Partying through the night

2014-10-07 00:00

DURBAN North residents are pleading for intervention at Blue Lagoon, saying they can no longer bear the mountain of broken beer bottles and empty take-away food containers left on weekends.

The culprits appear to be long-distance taxis taking over the picnic area as a parking spot. Residents claim loud music is played all night, preventing sleep.

Lee Jarrett from Riverglades Estate said the place had been turned into a taxi “hot spot”.

“Sadly, after resolving the problem and receiving apologies previously from Metro Police, the problem has returned.

“Taxis arrive around 4 pm or 5 pm and park there the whole night, making a noise with music and shouting.”

She said Blue Lagoon was not a camping site and taxis should not be allowed to park there at night. “Calls to Metro Police last weekend fell on deaf ears, as the taxis were not removed from the area and neither was the noise stopped,” she said.

Riverglades Estate body corporate chairperson Aubrey Penning said they were not objecting to them parking there, but the problem arose when the music started.

“It’s a public place and they can enjoy themselves, but the music reverberates across the river and then we can’t sleep. [It] stops about 8 am when we have to get up.”

He said they were “sick and tired” of this and that other people used the facility without problems, but the taxis were a different story.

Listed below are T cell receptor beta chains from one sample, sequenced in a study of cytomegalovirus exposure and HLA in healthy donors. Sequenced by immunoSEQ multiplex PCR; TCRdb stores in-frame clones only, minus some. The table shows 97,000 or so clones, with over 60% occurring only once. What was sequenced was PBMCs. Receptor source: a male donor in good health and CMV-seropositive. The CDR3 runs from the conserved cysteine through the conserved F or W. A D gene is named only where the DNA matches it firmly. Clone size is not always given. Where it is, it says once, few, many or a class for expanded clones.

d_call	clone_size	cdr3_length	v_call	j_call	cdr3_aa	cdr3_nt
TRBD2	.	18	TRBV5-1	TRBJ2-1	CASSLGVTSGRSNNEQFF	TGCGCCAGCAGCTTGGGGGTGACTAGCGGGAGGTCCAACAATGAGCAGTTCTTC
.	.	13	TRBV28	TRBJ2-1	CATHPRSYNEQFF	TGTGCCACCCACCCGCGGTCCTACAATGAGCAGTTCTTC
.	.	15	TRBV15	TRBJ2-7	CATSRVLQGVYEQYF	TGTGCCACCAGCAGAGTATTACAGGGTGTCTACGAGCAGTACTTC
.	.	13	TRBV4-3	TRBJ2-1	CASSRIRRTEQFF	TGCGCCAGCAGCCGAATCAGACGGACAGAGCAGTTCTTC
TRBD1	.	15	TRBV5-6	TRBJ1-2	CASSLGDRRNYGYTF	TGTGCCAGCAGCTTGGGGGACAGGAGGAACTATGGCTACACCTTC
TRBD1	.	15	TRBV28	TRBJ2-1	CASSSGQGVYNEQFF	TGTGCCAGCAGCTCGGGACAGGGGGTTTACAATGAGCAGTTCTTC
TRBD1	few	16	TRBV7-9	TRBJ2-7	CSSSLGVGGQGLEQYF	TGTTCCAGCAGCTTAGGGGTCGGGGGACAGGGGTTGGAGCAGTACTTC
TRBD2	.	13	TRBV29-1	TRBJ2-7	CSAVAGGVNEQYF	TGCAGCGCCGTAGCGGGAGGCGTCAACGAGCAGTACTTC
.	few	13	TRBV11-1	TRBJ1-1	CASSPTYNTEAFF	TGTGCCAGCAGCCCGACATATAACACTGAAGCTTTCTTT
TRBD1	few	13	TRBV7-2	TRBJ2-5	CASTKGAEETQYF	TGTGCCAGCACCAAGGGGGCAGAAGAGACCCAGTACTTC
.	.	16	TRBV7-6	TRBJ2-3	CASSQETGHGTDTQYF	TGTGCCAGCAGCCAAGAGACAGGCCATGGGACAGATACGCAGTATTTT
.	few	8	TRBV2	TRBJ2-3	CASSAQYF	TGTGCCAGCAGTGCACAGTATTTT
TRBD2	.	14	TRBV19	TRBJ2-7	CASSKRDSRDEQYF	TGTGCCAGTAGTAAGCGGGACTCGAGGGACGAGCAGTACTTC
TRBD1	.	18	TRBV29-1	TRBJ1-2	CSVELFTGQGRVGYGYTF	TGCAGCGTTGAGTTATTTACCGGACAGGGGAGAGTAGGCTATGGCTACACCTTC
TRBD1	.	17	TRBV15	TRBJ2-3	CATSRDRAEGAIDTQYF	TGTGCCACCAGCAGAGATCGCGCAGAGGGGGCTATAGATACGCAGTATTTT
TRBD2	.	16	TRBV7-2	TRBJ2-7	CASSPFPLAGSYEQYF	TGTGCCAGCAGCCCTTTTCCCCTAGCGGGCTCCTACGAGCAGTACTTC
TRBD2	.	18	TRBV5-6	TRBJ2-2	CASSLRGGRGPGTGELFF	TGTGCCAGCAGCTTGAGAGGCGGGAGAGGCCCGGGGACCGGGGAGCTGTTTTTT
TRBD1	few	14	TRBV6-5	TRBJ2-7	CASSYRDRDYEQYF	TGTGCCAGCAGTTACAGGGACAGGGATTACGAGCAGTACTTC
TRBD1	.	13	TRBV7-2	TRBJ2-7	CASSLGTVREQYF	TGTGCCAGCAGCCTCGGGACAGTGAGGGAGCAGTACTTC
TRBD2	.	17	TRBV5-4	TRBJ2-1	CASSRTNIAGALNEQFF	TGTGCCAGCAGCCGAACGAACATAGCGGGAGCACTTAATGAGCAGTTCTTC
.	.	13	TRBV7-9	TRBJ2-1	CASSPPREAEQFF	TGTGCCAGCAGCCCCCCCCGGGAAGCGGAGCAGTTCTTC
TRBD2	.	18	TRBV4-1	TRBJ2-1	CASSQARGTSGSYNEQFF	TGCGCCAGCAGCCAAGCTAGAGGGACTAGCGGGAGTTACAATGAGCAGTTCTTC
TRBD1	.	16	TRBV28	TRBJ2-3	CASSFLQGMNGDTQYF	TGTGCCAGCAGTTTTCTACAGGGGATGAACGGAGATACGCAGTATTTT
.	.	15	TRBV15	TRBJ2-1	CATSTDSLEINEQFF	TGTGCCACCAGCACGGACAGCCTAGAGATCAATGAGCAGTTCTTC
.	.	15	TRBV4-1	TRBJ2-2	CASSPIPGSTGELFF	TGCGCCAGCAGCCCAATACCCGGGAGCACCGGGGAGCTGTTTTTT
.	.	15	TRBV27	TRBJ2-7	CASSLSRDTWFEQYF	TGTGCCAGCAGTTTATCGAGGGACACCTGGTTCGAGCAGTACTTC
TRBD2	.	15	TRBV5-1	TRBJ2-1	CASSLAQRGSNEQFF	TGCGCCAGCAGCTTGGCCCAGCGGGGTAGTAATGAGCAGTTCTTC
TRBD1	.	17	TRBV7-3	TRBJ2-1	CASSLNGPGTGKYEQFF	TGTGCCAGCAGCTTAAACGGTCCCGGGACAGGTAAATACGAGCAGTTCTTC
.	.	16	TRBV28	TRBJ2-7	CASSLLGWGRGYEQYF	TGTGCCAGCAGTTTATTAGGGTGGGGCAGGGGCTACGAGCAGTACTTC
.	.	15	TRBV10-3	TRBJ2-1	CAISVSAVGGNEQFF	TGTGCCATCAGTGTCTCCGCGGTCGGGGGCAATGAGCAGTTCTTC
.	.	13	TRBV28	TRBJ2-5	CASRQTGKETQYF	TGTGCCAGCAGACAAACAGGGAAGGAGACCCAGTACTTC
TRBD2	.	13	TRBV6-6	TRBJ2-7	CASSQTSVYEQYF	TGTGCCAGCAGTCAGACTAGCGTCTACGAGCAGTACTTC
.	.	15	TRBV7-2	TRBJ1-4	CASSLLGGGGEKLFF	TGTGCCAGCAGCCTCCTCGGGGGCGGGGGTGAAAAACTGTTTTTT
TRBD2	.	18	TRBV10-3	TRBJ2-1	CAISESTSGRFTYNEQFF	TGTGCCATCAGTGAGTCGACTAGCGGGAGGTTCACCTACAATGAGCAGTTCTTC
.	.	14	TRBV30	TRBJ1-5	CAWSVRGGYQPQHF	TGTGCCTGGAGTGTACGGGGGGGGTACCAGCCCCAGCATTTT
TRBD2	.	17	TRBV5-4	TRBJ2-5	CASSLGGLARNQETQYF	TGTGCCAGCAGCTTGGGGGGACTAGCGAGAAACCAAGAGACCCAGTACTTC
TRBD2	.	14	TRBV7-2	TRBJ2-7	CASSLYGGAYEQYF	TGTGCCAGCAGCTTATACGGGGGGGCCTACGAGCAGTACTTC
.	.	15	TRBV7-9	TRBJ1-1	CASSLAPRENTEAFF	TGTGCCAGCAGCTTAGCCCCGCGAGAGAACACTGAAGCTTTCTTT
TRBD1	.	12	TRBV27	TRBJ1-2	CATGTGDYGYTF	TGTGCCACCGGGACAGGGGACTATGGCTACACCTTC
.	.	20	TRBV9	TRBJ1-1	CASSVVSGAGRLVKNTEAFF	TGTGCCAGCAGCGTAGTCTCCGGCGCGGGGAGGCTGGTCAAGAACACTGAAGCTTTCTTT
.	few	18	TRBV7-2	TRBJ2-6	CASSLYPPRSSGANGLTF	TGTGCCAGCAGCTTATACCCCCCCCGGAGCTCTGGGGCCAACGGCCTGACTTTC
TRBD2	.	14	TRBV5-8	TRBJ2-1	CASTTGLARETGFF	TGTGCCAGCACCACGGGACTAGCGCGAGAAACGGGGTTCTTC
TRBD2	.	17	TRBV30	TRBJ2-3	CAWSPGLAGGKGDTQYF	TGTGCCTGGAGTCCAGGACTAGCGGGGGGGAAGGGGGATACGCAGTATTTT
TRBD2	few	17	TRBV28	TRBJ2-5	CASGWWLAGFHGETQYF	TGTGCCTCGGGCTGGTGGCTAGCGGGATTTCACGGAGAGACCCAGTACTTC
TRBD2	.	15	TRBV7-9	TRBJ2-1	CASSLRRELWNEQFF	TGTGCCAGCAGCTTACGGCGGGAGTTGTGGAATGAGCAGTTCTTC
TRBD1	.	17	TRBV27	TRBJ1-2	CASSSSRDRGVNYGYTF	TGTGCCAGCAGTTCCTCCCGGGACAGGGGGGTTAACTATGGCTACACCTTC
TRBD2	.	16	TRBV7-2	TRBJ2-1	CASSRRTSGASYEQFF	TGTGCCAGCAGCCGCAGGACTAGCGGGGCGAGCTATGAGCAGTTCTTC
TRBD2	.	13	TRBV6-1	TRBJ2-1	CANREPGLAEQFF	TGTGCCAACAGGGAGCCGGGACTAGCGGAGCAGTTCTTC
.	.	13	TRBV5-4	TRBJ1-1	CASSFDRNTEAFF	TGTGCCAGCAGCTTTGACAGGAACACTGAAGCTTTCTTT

Durban North councillor Shaun Riley has also received complaints about all-night “concerts” at Blue Lagoon. He urged residents to take reference numbers from the Metro Police when reporting the matter.

Morningside councillor Martin Meyer, who is responsible for Blue Lagoon, said there were insufficient ablution facilities. “And there is also the issue of public drinking, which is illegal. They should not be allowed to party all night.”

“The problem has again reared its ugly head and I don’t think officers on the ground realise it is illegal,” he said.

Metro Police spokesperson Eugene Msomi said many of the taxis came from the Eastern Cape and other far flung areas.

“These people come to enjoy themselves and unfortunately they do not book accommodation like your formal visitors, which at times leads to complaints from the locals.

“They are not allowed to cause disturbance and where reports of disturbance are received, corrective measures are taken,” said Msomi.

He did not respond to questions about how often patrols were done and to provide details on the steps taken.

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